Thomas McIntyre Cooley ( 1824–1898 ) was a leading constitutional theorist of the late nineteenth century and a prominent judge on the Supreme Court of Michigan. Born into a farm family in upstate New York, Cooley moved to Michigan in 1843 and finished his legal education there. Although he became a Republican in the mid-1850s, Cooley was markedly affected by the principles of Jacksonian Democracy that he absorbed in his youth. In 1860, Cooley was named a professor of law at the University of Michigan and subsequently became dean. Four years later, he was elected to the Michigan Supreme Court and served on the bench until defeated for reelection in 1885. A prolific scholar, Cooley published a number of legal treatises.
Much of Cooley's historical reputation is based upon his landmark work, A Treatise on the Constitutional Limitations Which Rest upon the Legislative Power of the States of the American Union ( 1868
It bears emphasis that Cooley was not a defender of corporate privilege. He was concerned with the growth of monopoly and the concentration of economic power. Cooley disapproved of treating corporate charters as contracts within the shelter of the contract clause of the Constitution. He opposed the use of tax revenue to subsidize private enterprise, maintaining that taxation could only be levied for a “public purpose.” In People v. Salem, 20 Mich. 452 ( 1870 ), Cooley, writing for the Michigan Supreme Court, struck down state laws authorizing financial assistance to railroads on grounds that such aid benefited private corporations and was not for a “public purpose.” Similarly, Cooley sought to restrain the misuse of eminent domain power to assist private interests. He championed a strict reading of the “public use” limitation on governmental takings of property, insisting that “public use” meant possession by the public or public agencies. Moreover, Cooley believed that courts must independently decide what amounts to a “public use,” and not just defer to legislative determinations. By and large, however, courts did not follow Cooley's attempts to cabin the power of taxation and the exercise of eminent domain.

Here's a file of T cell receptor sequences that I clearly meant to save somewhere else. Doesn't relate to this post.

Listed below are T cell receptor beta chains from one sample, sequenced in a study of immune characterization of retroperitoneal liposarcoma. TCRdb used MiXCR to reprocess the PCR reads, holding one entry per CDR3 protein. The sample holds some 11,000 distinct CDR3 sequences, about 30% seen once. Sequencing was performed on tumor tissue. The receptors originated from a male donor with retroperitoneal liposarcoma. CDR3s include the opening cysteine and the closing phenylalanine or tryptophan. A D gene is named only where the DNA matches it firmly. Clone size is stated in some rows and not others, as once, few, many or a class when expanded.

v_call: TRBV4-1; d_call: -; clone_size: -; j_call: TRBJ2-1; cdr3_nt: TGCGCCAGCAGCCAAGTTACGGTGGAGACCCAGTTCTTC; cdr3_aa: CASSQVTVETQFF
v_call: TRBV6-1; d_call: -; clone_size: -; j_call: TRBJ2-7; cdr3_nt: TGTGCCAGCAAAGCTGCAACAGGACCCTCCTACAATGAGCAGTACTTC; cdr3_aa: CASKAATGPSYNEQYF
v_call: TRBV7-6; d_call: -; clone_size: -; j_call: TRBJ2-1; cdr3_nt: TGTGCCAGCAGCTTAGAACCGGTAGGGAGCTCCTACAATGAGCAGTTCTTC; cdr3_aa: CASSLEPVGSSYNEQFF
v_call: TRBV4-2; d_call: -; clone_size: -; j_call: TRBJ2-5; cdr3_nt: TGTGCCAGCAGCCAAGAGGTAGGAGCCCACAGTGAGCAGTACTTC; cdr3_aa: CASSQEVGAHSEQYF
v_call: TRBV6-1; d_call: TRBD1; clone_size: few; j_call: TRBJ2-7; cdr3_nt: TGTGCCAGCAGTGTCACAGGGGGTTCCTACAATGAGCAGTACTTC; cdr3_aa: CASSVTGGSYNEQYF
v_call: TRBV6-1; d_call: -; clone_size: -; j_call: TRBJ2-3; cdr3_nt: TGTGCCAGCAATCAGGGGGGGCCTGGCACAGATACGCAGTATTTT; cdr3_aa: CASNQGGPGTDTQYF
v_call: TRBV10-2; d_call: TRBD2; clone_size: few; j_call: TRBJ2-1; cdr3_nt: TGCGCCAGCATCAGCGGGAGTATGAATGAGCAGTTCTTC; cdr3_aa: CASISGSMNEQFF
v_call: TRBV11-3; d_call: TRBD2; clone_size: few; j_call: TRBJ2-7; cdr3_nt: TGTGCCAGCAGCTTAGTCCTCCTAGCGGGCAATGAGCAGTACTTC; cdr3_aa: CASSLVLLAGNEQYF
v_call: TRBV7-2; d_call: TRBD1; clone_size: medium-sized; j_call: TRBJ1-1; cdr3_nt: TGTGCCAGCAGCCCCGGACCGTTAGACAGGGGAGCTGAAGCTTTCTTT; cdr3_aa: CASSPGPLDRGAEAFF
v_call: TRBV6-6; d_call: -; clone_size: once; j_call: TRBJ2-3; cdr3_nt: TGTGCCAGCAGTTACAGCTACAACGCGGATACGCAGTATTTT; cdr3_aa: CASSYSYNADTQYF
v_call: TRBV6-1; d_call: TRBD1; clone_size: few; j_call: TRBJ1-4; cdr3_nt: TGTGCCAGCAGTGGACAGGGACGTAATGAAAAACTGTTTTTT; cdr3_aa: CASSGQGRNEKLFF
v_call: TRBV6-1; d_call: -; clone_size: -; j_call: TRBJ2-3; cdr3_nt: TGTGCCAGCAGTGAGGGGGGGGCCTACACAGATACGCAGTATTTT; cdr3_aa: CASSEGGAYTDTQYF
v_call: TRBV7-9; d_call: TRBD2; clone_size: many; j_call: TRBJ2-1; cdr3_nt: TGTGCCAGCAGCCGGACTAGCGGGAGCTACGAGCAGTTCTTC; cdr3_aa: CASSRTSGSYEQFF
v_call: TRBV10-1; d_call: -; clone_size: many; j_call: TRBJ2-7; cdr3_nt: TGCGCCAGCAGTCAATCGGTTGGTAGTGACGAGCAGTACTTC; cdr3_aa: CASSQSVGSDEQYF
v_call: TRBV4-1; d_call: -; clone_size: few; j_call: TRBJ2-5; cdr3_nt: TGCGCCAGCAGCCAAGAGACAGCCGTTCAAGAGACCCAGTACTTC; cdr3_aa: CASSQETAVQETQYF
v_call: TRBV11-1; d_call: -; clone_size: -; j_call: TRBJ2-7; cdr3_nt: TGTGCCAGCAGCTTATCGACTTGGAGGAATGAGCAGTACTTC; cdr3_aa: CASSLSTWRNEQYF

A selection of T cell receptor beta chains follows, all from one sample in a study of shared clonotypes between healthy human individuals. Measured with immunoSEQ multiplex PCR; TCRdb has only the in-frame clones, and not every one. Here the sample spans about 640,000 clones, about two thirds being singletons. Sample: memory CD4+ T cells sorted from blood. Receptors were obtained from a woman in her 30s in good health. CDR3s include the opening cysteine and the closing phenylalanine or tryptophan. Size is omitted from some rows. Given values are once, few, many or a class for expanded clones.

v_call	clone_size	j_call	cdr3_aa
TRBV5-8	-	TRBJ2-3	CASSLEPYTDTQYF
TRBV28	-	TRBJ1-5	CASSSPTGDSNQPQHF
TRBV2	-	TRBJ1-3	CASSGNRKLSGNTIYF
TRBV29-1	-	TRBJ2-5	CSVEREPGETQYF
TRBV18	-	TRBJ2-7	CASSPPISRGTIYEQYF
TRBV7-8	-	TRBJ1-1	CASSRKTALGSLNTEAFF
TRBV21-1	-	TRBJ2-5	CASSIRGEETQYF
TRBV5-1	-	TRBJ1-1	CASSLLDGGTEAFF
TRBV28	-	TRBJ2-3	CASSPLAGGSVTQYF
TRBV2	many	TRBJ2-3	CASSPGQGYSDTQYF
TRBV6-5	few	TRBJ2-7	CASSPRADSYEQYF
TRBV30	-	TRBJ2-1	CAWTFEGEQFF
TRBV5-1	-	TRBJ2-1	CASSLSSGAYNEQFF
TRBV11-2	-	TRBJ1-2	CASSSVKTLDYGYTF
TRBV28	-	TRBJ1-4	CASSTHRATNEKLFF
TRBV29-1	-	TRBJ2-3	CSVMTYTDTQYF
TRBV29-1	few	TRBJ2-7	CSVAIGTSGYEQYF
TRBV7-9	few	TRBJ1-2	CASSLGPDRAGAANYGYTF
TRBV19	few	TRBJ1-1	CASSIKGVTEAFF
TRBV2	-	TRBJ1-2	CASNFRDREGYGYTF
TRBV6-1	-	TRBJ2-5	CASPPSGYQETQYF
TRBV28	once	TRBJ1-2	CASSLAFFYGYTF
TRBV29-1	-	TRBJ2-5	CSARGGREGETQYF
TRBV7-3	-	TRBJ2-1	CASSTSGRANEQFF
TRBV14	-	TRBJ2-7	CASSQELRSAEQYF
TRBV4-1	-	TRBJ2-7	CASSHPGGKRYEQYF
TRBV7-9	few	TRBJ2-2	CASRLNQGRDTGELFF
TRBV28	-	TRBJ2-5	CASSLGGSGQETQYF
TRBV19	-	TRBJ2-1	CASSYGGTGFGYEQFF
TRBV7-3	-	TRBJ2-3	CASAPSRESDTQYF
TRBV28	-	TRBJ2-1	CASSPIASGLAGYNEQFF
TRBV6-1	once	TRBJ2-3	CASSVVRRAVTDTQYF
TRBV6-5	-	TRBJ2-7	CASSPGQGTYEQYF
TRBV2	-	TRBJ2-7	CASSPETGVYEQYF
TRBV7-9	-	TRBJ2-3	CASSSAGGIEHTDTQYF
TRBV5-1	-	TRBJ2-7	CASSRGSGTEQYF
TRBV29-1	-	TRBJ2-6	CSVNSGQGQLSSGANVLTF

In 1887, President Grover Cleveland ( 1837–1908 ) appointed Cooley to be the first chairman of the fledgling Interstate Commerce Commission. He organized the agency on a judicial model, and preferred to rely on persuasion rather than coercion to achieve regulatory goals and eliminate railroad abuses. Cooley resigned in 1891 for health reasons.
Carrington, Paul D. “The Constitutional Law Scholarship of Thomas McIntyre Cooley.” American Journal of Legal History 41 (1997): 368–99.
Ely, James W., Jr. “Thomas Cooley, ‘Public Use,’ and New Directions in Takings Jurisprudence.” Michigan State Law Review 2004: 845–58.
Jacobs, Clyde Edward. Law Writers and the Courts: The Influence of Thomas M. Cooley, Christopher G. Tiedeman, and John F. Dillon upon American Constitutional Law. Berkeley: University of California Press, 1954.
Jones, Alan R. The Constitutional Conservatism of Thomas McIntyre Cooley: A Study in the History of Ideas. New York: Garland, 1987.
James W. Ely Jr.